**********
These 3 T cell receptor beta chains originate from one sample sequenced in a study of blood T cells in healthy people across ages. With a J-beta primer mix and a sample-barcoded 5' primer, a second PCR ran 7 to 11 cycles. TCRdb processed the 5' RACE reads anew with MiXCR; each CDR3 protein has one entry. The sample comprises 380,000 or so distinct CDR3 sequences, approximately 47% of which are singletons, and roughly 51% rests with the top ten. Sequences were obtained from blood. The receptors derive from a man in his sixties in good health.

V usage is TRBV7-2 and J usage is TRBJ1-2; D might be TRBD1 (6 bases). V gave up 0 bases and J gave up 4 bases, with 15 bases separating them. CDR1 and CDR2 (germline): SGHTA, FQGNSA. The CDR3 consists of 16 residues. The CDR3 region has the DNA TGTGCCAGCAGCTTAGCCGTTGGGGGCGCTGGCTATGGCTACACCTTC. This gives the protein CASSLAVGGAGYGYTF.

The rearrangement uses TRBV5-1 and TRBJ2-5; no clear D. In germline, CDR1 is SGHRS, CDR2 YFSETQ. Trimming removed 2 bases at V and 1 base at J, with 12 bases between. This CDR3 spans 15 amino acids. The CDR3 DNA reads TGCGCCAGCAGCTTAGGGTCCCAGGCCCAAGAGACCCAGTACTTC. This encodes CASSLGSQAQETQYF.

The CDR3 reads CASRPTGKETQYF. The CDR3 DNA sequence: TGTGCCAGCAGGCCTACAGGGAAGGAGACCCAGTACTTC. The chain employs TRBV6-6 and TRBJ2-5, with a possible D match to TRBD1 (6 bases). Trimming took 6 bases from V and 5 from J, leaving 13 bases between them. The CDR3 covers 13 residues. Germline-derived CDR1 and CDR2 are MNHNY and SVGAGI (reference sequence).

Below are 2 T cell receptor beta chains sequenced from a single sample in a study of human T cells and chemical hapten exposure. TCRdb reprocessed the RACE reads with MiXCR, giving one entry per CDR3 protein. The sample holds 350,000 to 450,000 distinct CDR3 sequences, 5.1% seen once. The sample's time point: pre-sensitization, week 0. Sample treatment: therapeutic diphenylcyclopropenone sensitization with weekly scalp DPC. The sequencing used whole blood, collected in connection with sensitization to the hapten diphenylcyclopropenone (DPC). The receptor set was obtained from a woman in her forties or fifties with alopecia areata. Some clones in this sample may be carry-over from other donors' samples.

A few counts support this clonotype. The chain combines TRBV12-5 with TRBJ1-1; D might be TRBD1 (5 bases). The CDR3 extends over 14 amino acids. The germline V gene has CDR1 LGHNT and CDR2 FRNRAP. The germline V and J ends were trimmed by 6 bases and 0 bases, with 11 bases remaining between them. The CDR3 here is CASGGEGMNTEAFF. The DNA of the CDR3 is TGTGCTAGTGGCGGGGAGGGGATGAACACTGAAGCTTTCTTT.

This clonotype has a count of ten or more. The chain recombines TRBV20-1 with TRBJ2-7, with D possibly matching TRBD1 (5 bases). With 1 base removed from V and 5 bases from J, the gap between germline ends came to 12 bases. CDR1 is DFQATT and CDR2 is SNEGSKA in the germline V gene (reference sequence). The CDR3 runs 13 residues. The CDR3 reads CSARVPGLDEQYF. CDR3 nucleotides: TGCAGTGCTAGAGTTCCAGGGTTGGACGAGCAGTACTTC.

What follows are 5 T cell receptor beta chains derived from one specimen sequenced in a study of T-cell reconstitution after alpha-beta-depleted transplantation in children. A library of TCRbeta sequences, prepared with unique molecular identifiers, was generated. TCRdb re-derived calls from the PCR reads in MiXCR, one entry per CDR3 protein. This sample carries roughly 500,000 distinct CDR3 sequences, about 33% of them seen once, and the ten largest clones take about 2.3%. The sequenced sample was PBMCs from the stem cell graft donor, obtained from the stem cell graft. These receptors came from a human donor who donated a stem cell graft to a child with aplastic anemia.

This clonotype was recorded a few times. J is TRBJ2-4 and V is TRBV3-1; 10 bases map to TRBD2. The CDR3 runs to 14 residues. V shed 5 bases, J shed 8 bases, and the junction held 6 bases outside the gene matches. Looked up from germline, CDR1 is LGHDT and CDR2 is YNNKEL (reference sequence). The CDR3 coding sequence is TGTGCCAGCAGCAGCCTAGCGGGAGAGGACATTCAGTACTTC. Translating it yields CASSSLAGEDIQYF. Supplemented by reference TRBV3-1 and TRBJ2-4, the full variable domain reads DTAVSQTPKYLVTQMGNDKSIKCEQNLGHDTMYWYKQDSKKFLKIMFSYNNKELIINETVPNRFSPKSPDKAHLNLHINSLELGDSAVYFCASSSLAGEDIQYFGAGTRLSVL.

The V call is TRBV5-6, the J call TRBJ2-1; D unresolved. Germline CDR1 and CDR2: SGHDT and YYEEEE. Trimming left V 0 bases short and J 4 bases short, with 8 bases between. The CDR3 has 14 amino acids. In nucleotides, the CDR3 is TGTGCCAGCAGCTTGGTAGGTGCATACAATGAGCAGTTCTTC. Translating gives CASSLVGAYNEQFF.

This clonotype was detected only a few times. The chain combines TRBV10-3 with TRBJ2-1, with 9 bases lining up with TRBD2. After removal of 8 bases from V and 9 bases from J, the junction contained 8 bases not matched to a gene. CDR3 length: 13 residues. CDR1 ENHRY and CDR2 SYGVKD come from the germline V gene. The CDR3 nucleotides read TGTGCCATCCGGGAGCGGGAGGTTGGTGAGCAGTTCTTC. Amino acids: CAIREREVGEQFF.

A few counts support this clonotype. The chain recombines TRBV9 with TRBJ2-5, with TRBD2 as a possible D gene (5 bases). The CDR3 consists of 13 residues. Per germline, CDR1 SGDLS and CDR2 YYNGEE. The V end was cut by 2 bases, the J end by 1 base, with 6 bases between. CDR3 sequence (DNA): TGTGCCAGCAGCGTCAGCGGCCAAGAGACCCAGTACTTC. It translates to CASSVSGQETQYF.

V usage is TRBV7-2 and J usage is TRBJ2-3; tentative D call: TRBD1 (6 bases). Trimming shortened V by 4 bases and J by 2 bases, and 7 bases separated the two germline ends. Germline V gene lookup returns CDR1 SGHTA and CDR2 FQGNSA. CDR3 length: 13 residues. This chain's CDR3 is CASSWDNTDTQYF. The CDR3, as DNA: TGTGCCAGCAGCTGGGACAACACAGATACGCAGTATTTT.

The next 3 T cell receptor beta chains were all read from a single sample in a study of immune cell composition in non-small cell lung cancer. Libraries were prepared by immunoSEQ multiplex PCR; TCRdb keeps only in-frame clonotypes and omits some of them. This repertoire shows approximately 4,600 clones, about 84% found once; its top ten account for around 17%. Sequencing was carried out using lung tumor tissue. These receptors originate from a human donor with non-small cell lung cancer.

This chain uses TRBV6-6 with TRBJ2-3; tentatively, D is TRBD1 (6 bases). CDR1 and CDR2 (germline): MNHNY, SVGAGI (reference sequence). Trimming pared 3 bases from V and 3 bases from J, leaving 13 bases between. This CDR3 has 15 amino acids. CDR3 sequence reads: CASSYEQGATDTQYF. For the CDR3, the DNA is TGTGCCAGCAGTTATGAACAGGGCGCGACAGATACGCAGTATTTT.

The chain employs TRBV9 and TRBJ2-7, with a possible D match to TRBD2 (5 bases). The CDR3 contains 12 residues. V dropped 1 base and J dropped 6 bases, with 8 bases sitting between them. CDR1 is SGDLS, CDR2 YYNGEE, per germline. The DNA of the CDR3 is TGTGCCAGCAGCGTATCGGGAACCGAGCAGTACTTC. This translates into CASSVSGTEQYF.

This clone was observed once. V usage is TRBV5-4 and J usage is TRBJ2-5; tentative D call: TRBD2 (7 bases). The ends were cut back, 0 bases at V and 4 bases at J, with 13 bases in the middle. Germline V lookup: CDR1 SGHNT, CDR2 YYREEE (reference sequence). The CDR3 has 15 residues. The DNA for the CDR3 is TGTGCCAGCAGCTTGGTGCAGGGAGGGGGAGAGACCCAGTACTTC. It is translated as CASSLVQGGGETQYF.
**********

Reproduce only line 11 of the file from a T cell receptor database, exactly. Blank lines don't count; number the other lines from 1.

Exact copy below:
This clonotype was detected only a few times. The chain combines TRBV10-3 with TRBJ2-1, with 9 bases lining up with TRBD2. After removal of 8 bases from V and 9 bases from J, the junction contained 8 bases not matched to a gene. CDR3 length: 13 residues. CDR1 ENHRY and CDR2 SYGVKD come from the germline V gene. The CDR3 nucleotides read TGTGCCATCCGGGAGCGGGAGGTTGGTGAGCAGTTCTTC. Amino acids: CAIREREVGEQFF.